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Alexander Graf vs Karsten Mueller
75th German Championship (2004), Hoeckendorf GER, rd 4, Feb-02
Budapest Defense: Rubinstein Variation (A52)  ·  1-0

ANALYSIS [x]

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Kibitzer's Corner
Feb-13-04
Premium Chessgames Member
  patzer2: White sets a double poisoned pawn trap with 19. Bf4! Black really has no choice but to take the bait, as his Gambit has him two pawns down and out of initiative.

After 21. Qd1!, White forces the win of the two pawns back with interest after 21...Qb4 22. Bxh7 or 21...Rxc2 22. Rxc2 .

Feb-17-04  kashparov72c5: Thanx for sharing that...
Feb-18-04  TrueFiendish: Well, the purpose of this site is to share just such observations...
Feb-18-04  drukenknight: if you are down in material you really want to avoid exchanges. Why 14...NxN? 14...Ne5 makes better since it is one step closer to giving check on f3.

ANd yes I know if ..Nf3+ gxf3. Duh. But look at the open g file maybe that R can get down there.

Speaking of patzers comments, yes there are poison pawns all over. But what if blacks Q had grabbed the a pawn at the first moment? Equality?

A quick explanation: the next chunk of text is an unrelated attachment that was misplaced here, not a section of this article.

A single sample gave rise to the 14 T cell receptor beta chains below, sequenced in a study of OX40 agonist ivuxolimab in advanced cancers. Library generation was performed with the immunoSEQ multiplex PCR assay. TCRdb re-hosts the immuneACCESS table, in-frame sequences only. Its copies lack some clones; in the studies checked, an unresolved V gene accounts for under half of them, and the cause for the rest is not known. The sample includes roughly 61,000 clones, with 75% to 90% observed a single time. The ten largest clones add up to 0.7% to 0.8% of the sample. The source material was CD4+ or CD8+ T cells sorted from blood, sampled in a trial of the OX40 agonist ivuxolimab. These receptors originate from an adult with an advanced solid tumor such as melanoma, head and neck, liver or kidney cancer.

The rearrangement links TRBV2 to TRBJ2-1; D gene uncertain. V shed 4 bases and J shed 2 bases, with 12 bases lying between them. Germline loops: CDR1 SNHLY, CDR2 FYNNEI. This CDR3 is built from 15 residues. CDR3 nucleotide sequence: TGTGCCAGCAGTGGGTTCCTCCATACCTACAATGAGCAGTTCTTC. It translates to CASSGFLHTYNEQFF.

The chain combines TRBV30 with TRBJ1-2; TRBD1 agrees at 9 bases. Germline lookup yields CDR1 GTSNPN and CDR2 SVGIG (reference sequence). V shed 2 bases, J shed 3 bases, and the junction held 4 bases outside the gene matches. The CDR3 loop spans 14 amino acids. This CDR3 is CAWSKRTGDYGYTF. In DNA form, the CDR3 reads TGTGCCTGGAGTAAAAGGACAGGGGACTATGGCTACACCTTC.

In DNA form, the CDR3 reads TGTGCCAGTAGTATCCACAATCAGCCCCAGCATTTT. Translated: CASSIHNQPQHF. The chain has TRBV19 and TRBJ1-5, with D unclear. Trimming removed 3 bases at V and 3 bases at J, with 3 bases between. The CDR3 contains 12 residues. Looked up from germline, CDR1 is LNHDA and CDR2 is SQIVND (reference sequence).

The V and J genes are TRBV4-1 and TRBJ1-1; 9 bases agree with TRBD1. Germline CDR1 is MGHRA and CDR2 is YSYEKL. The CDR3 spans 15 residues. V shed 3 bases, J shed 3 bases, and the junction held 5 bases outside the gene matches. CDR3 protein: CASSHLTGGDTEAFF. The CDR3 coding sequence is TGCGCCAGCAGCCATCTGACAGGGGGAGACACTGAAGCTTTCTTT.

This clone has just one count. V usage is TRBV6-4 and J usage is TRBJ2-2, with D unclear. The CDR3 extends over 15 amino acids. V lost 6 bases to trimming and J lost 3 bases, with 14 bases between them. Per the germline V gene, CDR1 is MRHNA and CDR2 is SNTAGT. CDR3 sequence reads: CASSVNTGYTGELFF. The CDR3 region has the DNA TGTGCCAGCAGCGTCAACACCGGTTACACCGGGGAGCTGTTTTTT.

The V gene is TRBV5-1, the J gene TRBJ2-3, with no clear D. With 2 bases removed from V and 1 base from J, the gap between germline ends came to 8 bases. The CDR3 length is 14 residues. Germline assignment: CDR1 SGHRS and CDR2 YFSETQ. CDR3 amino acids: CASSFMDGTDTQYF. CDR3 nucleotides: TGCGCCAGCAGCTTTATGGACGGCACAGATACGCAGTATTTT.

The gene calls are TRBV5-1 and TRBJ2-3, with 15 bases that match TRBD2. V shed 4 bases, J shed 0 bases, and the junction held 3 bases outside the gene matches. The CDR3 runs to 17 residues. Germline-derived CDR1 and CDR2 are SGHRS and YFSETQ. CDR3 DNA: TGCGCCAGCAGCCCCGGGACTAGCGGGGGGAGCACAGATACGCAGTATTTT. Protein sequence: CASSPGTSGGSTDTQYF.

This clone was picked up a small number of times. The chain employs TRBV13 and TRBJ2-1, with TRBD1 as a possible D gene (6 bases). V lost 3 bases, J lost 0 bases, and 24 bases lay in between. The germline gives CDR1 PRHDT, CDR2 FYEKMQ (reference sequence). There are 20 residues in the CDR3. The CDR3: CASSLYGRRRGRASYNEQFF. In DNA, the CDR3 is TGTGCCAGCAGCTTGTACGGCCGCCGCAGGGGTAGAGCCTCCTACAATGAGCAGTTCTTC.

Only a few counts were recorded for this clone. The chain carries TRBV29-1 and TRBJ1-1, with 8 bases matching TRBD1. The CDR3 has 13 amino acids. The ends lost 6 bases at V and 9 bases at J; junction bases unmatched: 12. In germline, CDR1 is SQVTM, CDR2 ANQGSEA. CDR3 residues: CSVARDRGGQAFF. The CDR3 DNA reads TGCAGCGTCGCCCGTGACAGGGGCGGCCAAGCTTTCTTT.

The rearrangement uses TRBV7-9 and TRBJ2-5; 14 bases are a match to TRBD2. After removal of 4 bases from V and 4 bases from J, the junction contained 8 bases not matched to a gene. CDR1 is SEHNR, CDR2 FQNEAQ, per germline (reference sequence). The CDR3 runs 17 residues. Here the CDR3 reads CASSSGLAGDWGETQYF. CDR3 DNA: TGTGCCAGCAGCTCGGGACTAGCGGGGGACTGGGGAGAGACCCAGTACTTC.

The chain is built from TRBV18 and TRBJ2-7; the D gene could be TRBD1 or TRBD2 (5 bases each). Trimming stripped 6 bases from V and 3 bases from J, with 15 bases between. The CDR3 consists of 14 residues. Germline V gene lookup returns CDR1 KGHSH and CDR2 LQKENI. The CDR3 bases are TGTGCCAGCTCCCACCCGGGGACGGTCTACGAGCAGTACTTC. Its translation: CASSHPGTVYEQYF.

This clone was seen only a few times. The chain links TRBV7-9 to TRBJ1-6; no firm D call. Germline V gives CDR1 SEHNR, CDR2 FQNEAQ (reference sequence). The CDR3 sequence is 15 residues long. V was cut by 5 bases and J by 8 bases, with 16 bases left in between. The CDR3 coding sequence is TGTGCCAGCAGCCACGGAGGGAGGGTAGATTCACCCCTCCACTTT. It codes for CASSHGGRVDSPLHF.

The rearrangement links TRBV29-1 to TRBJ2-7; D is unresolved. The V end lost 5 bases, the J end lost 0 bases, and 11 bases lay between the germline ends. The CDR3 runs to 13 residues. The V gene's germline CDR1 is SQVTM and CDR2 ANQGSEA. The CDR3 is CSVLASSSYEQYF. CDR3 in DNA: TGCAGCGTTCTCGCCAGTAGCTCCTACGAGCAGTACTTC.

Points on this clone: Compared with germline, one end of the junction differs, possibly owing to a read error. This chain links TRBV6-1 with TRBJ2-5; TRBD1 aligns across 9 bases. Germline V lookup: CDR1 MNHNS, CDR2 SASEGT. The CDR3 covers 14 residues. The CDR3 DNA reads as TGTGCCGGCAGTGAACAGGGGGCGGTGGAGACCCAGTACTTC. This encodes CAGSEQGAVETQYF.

Still good to see someone hang on for 20 moves in this crazy defense.

Feb-18-04
Premium Chessgames Member
  MoonlitKnight: Actually, there have been some tight struggles in the Budapest the last years. For an interesting game, check out Vallejo Pons vs Romero Holmes, 2002 although white wins here as well. Or see my Game Collection: A52 - The Budapest Gambit :)
Feb-18-04  drukenknight: see? every time black goes in for exchanges that begins his downfall, if he is behind in material he cant just go for exchanges otherwise the game of chess would be too easy for anyone behind.

why 7...BxN? is there anything better?

12...f5 more exchanges, just take the d pawn

Feb-19-04  Cyphelium: <patzer2> After 21.- Qb4, perhaps 22. Bxc7! is even more to the point.
Jul-29-04  jsastre48: How about 17....Bxc5 interfering with o-o and keeping the white king more exposed.
Apr-18-06
Premium Chessgames Member
  perfidious: After reviewing Mueller's games, one is left with the impression that his opening choice was made in order to avoid the preparation of his strong, solid opponent, who would surely have something ready for him.

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